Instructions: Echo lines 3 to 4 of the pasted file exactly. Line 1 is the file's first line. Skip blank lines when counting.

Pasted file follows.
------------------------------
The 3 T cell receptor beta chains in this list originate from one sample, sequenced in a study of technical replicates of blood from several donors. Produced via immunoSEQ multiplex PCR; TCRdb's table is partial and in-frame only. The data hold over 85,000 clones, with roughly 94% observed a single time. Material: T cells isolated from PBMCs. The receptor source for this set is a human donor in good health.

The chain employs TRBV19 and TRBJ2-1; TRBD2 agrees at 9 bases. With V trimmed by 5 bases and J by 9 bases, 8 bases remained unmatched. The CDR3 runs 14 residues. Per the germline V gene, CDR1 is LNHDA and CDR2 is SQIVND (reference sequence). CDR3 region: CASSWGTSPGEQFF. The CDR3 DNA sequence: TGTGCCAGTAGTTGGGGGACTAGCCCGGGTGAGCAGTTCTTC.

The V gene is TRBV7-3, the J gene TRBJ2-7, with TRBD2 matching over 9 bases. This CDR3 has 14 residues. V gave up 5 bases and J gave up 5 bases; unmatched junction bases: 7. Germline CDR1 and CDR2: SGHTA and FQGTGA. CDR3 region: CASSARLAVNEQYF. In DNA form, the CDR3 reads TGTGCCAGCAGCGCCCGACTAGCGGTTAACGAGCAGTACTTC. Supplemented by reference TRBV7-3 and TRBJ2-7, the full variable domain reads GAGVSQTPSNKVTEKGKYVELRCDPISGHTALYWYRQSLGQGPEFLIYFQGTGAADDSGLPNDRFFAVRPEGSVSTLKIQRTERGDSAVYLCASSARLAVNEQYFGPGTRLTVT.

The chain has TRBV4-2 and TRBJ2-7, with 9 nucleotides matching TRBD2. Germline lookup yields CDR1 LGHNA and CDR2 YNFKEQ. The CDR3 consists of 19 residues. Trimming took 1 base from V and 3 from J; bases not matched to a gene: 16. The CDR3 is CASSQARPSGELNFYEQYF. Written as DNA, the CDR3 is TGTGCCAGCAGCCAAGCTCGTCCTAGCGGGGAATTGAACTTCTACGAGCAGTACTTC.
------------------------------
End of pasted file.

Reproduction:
The V gene is TRBV7-3, the J gene TRBJ2-7, with TRBD2 matching over 9 bases. This CDR3 has 14 residues. V gave up 5 bases and J gave up 5 bases; unmatched junction bases: 7. Germline CDR1 and CDR2: SGHTA and FQGTGA. CDR3 region: CASSARLAVNEQYF. In DNA form, the CDR3 reads TGTGCCAGCAGCGCCCGACTAGCGGTTAACGAGCAGTACTTC. Supplemented by reference TRBV7-3 and TRBJ2-7, the full variable domain reads GAGVSQTPSNKVTEKGKYVELRCDPISGHTALYWYRQSLGQGPEFLIYFQGTGAADDSGLPNDRFFAVRPEGSVSTLKIQRTERGDSAVYLCASSARLAVNEQYFGPGTRLTVT.

The chain has TRBV4-2 and TRBJ2-7, with 9 nucleotides matching TRBD2. Germline lookup yields CDR1 LGHNA and CDR2 YNFKEQ. The CDR3 consists of 19 residues. Trimming took 1 base from V and 3 from J; bases not matched to a gene: 16. The CDR3 is CASSQARPSGELNFYEQYF. Written as DNA, the CDR3 is TGTGCCAGCAGCCAAGCTCGTCCTAGCGGGGAATTGAACTTCTACGAGCAGTACTTC.